Adonis Diaries

Archive for June 17th, 2009

Elections’ Aftermath: Iran and Lebanon; (June 15, 2009)


            Iranian President Ahmadinajad won the election by a landslide; over 80% of the Iranians lined up to vote and Ahmadinajad got 64% of the vote. On June 8, I posted “Bi-weekly report (#25) and stated “Iran is having its Presidential election on June 12, 2009.  The candidates Ahmadinajad and Mossawi faced off in a television debate.  Moussawi suckered to the public opinion of the western nations’ demands: he is speaking as a foreign affairs minister and not a candidate to win the presidency.  The attitude of appeasing the western public opinions is considered very disgusting in Iran and not the characteristic of a candidate of vast Empire.”  The Iranian people didn’t vote for reforms, for bread, for appeasing the USA (Obama is already appeased), for their right to build nuclear power plant (they have them), or to own their nuclear arsenal (they could if they wish).  The people vote according to their perceived high dignity.  The Iranians have acquired strong sense of identity.  The Iranians sent the clear message that they are not going to cow to the threat of a tiny and puny State such as Israel. If the Israeli government planned that their threat during Election Day is going to turn the balance toward the more “moderate” candidate then it failed to comprehend the current spirit of the Iranians.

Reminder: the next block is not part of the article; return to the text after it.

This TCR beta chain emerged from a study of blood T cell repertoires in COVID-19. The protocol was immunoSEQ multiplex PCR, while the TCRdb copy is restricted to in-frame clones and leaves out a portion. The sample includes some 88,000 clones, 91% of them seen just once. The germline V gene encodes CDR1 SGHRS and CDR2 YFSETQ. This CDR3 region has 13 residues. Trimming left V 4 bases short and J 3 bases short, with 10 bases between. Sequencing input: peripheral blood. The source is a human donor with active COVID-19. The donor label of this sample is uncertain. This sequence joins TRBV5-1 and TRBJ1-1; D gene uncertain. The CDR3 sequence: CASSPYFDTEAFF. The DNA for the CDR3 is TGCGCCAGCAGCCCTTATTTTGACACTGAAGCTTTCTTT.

Moving to the election in Lebanon you can feel the lack of dignity and weakness in identity.  Foreign interventions and the purchase of voters are preponderant; the laws controlling the election process are not meant to be applied except on the weaker candidates and their supporters. The opposition had a definite program for reforms and change of the political system; the opposition was to win the election by a slight majority; it did not.  Foreign projects of a tacit alliance among the USA, the EU, Syria, and Saudi Arabia dictated that a victory for the opposition is not in line for appeasement at “this junction”.

            Syria is going ahead for a “peace” deal with Israel supported by the US Administration and Saudi Arabia; Turkey is to resume its mediation.  The other hot “problems” such as Hezbollah, Hamas, and the Palestinian State would be negotiated after Syria is fully satisfied for the completer withdrawal of Israeli troops from the Golan Heights to the borders of 1967.  Barak Obama has Pakistan to worry about and the resurgence of virulent Taliban to tame and control its spreading activities.


            Thus, the Lebanese extremists Sunnis were denied representation in the Parliament.  A surprising influx of Lebanese immigrants of over 100,000 within a week destabilized all polling estimates.  Syria was allocated a major role to bring to power the government coalition in the district of Zahle.  The Maronite Patriarch was allowed to give a warning declaration on the eve of the election that defied election laws; the Patriarch proclaimed a pack of political lies that everyone in politics knew is false; his speech galvanized the ignorant and sectarian citizens to vote for the government coalition.